Crater Lake and Oregon Caves Tourism Creates Local Economic Benefits
Contact: Marsha McCabe, (541)594-3091
A new National Park Service (NPS) report for 2011 shows that the 76,194 visitors to Oregon Caves National Monument spent $3,848,000 in communities surrounding the park.This spending supported 59 jobs in the local area.The report also shows that the 423,551 visitors to Crater Lake National Park spent $34,688,000 in communities surrounding the park, supporting 565 jobs.
"Oregon Caves and Crater Lake are wonderful places to learn about America's story," said acting Oregon Caves Superintendent, Sean Denniston, and acting Crater Lake Superintendent Vicki Snitzler. "We attract visitors from across the U.S. and around the world who come here to experience the park and then spend time and money enjoying the services provided by our neighboring communities and getting to know this amazing part of the country.The National Park Service is proud to have been entrusted with the care of America's most treasured places and delighted that the visitors we welcome generate significant contributions to the local, state, and national economy."
The information on Oregon Caves and Crater Lake is part of a peer-reviewed spending analysis of national park visitors across the country conducted by Michigan State University for the National Park Service.For 2011, that report shows $13 billion of direct spending by 279 million park visitors in communities within 60 miles of a national park.That visitor spending had a $30 billion impact on the entire U.S. economy and supported 252,000 jobs nationwide.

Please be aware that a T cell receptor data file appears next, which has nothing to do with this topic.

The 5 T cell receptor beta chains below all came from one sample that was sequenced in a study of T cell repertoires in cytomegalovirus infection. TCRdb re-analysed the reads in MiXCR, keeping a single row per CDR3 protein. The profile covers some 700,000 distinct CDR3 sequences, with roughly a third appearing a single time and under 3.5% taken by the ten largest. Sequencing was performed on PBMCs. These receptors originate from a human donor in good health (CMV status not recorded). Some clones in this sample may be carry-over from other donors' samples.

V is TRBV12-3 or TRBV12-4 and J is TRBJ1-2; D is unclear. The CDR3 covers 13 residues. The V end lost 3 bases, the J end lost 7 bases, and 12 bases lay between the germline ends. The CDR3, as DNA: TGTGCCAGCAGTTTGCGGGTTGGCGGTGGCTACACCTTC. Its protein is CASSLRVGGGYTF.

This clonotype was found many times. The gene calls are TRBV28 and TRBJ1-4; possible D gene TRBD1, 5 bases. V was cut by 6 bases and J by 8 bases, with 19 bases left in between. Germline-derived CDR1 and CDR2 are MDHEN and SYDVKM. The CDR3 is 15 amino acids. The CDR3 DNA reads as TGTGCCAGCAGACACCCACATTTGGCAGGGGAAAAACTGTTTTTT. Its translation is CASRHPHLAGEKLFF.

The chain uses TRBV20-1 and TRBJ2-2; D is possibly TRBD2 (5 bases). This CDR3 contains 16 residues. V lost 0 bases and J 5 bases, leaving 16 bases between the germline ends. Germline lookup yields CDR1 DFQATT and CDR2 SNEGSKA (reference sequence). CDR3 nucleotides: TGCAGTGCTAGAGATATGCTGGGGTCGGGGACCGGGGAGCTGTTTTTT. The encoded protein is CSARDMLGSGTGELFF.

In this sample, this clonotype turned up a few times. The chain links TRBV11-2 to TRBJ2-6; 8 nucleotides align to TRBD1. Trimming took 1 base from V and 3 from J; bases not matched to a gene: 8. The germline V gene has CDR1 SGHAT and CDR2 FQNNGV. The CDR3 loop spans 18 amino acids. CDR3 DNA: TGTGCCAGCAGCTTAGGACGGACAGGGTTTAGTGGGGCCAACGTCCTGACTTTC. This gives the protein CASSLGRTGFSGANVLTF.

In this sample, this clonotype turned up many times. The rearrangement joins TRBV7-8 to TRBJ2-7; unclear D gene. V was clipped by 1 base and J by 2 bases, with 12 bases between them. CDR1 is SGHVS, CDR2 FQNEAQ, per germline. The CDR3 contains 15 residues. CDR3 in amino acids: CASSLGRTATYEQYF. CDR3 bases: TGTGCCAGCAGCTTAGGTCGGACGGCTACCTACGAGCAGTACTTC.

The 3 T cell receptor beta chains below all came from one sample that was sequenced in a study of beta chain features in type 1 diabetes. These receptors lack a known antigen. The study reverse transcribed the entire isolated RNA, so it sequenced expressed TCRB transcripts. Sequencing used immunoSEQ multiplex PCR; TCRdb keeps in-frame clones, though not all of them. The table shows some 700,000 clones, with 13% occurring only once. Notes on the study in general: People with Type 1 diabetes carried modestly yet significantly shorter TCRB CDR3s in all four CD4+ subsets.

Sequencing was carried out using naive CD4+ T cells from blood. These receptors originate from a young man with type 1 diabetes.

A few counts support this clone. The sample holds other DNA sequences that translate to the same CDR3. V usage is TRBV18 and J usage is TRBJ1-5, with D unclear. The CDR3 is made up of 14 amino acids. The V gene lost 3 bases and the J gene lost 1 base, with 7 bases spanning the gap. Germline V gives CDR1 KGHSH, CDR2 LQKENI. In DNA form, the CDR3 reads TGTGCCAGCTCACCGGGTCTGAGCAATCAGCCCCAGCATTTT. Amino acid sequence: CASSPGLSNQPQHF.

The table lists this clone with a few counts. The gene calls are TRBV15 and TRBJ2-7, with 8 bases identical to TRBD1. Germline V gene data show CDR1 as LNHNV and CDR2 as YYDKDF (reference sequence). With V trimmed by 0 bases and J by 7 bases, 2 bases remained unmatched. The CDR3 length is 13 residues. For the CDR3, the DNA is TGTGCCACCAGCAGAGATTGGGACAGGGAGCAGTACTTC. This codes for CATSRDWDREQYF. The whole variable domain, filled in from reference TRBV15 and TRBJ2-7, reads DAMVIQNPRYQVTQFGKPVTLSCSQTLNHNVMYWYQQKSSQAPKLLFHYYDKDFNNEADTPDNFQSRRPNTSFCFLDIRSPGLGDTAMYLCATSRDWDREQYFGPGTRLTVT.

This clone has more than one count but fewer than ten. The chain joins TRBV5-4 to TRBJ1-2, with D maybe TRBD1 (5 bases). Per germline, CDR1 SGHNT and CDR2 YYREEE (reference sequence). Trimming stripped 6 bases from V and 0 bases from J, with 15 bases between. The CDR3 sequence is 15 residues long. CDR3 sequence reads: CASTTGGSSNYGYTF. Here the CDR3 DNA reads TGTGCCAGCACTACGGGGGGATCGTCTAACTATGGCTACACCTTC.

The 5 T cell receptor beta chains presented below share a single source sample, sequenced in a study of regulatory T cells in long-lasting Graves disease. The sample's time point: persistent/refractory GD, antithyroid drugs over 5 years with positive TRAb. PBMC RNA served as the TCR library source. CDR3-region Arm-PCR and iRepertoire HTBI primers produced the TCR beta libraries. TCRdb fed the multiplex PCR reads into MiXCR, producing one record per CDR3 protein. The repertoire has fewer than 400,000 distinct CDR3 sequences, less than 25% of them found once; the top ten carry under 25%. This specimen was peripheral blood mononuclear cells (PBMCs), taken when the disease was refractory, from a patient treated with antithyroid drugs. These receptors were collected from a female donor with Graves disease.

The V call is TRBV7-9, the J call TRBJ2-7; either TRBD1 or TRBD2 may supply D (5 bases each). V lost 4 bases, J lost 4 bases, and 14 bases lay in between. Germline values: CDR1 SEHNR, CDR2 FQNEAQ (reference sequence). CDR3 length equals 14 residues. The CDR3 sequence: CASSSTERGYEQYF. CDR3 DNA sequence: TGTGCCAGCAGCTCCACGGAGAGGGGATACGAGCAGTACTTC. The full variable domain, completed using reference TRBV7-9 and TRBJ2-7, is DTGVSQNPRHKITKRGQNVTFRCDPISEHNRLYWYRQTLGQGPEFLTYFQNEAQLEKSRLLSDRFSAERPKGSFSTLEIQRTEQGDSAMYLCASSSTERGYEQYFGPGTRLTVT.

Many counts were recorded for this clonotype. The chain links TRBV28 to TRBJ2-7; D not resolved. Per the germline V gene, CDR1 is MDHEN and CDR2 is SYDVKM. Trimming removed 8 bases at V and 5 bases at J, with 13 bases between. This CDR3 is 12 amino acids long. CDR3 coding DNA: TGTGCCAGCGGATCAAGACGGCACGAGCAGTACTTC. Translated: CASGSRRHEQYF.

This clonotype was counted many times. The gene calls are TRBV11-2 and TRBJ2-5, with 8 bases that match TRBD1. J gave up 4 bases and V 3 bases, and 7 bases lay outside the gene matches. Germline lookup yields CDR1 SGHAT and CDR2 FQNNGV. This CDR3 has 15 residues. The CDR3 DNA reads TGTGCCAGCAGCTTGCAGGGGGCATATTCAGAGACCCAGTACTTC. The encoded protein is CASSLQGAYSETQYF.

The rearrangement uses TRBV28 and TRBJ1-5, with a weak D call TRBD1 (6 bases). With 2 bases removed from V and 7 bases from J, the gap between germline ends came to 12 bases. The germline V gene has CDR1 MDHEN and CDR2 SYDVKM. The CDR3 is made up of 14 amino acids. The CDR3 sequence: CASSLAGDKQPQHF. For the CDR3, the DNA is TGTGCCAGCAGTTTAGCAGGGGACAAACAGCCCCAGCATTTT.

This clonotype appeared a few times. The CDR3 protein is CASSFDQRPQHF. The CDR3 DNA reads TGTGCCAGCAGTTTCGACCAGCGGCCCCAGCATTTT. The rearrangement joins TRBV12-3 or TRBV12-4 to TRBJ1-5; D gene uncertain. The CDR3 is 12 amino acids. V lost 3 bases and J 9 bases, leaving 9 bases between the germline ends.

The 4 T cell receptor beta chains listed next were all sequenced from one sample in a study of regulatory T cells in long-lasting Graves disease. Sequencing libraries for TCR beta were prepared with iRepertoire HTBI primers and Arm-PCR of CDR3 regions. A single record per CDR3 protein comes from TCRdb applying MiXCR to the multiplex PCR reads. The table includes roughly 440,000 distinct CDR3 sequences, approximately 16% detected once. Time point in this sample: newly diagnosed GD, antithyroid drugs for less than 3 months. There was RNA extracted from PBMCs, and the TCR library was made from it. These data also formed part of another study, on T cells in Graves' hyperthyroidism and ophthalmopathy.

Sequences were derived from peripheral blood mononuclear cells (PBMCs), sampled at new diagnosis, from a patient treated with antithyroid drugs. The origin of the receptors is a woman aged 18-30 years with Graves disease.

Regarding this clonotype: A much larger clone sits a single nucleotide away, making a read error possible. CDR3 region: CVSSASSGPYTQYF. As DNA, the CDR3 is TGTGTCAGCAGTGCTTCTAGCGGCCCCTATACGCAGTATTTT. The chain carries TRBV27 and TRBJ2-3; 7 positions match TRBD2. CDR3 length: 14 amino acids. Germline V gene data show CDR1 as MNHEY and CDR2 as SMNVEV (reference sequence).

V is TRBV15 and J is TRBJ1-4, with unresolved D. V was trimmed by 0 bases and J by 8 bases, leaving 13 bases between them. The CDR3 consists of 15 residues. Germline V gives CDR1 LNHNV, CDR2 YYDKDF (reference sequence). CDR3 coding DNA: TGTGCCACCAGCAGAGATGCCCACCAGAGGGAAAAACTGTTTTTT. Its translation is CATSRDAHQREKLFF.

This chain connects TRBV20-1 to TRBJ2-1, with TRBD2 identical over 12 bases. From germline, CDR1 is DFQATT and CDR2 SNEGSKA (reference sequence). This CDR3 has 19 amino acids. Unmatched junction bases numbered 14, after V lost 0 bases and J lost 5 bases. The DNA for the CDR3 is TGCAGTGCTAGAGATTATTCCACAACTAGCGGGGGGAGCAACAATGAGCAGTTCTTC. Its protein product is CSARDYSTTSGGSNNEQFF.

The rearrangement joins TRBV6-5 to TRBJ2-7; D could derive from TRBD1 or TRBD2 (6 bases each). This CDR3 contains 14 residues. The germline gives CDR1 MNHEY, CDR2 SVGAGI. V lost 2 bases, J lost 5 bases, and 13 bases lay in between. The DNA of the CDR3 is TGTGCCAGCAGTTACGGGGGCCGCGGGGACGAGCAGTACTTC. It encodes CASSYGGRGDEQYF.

Most visitor spending supports jobs in lodging, food, and beverage service (63 percent) followed by recreation and entertainment (17 percent), other retail (11percent), transportation and fuel (7 percent) and wholesale and manufacturing (2 percent.)
To download the report visit www.nature.nps.gov/socialscience/products.cfm#MGM and click on Economic Benefits to Local Communities from National Park Visitation, 2011. The report includes information for visitor spending at individual parks and by state.
To learn more about national parks in Oregonand how the National Park Service works withcommunities to preserve local history, conserve the environment, and provide local recreation opportunities, go to www.nps.gov/oregon.
Did You Know?
The depth of Crater Lake was first measured in 1886 with a simple sounding machine that consisted of a crank and a spool of piano wire. Those first measurements showed the lake to be 1,996 feet deep - not far off from the depth of 1,943 feet that was measured with high tech equipment in 2000!